Pointless disputing that politicians, lawyers and insurers are among the breed that the world could most easily do without. It’s common knowledge.
Conventional wisdom has it that arguing with an insurer is like wrestling a pig in a mud bath. After a while you realize he actually relishes it. Then again, the same might be said of politicians and lawyers.Then there is this funny one from Woody Allen: “There are worse things in life than death. Have you ever spent an evening with an insurance salesman?”
But it was no laughing matter on Monday when I took a call from a friend who happens to be, yes, a lawyer. “Something sinister is going on among these insurance companies,” he told me. “They seem to be covering up some fraudulent local transactions involving at least one Insurance Brokerage company.”
I resisted the temptation to ask if the sky was still blue and listened to the rest of what he suspected had been going on for at least three months. “Without going into specifics,” he said, “I was sort of fore-warned about the so-called best prices being offered by a broker, when I visited a local insurance company recently.” He said I’d be saving many people a lot of trouble if I would investigate what he had told me.
By Wednesday I had contacted several victims and at least one suspect broker.
George Elisee owns a legitimate business. He is into model-homes construction. Like any smart businessman, he has always seen to it that his properties are adequately covered. For the past eight years, Elisee had insured his vehicles with S&A Insurance Brokers Ltd without complaint—until recently. Elisee picks up the story: “About a month ago a friend asked that I check out S&A’s owner. The friend claimed he’d heard certain disturbing things.”
His warning fell on deaf ears. On Tuesday Elisee received a text from his friend requesting that Elisee call him urgently.
“What my friend told me was that he knew of several individuals who had paid their insurance premiums through the suspect broker but their payments were not made to the respective insurances,” Elisee told the STAR.
This time he took his friend’s advice to take a closer look at his insurance broker. But his several calls to S&A went unanswered. He then directed his secretary to call St. Lucia Motor and General Insurance Company where he confronted a nightmare.
His secretary, whom he had asked to follow up on the matter, discovered that Elisee’s insurance with them had been cancelled on August 8, even though Elisee had paid the broker for coverage up until March 2015.”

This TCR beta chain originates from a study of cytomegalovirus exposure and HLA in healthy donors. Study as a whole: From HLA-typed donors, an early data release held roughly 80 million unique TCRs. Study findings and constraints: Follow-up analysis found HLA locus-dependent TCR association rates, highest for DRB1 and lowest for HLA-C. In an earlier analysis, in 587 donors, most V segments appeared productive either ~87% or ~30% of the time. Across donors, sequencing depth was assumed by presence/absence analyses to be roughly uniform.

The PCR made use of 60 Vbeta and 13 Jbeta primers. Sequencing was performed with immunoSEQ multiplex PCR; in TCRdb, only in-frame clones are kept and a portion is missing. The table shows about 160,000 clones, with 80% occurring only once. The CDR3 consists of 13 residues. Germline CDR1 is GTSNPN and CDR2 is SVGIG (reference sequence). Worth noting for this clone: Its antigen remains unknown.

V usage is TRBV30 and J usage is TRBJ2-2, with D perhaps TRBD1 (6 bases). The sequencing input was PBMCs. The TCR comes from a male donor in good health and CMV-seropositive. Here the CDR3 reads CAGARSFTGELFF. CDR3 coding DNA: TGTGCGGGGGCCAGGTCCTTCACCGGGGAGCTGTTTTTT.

Elisee provided the STAR with documents that seemed to support his claims.
“I paid my insurance premium for this year going into next year through this broker, only to find out this week that my vehicle is not insured,” Elisee said. He is outraged because he says that he has not been covered since March 2014, without any information from St. Lucia Motor and General Insurance Company.
“It was only after I contacted them that they claimed they did not know how to reach me. Their correspondence was forwarded to my broker, who obviously left me none the wiser.”
George Elisee says he intends to pursue legal action, both against the insurance company and the broker. His is not an isolated case. Brothers Leonard and Thaddeus Montoute have both been victims of the same broker. Thadeus says he found out only last week that something was amiss.
“I tried to call the broker but received no answer,” he said. He checked with his insurance company, only to discover his car insurance had not been paid since February, even though he had made payments to his broker. He is now out by over $4,000.
Unlike Elisee, Thaddeus does not have much of a paper trail. “I have dealt with this guy for years and never had any reason not to trust him,” he said. “I would sometimes just hand him cash and turn my back, not even collecting my receipt until later.”
Last Friday he visited the broker’s office on Mary-Ann Street in Castries. It was padlocked. On Wednesday, the Financial Services Regulatory Authority issued a related statement to the STAR. The letter bearing the name of the acting executive director, Nathalie Dusauzay, stated that the FSRA had cancelled the registration of S&A Insurance Brokers Ltd. effective September 2, 2014.
“Therefore S&A Insurance Brokers Ltd. can no longer carry on business as an insurance broker,” the letter said. Clients were advised to contact their insurers to confirm coverage. The FSRA notice came a full week after the broker’s licence had been revoked.
One S&A client who requested anonymity said that there seemed to be a fraternity of insurance companies and brokers that protected one another.
“For all we know this broker may already have skipped town,” he said. “What is there to stop him from leaving and never having to answer charges leveled at him?”
He further charged that as far back as May 2014 the Saint Lucia Insurance Council was aware of the issues with S&A but for reasons unknown chose not to alert clients.
George Elisee has the final word: “I think this is repulsive and someone needs to take some action and I can assure I will be one of them.”
Will his efforts to receive justice be thwarted by one of the aforementioned most loathed groups? Only time will tell.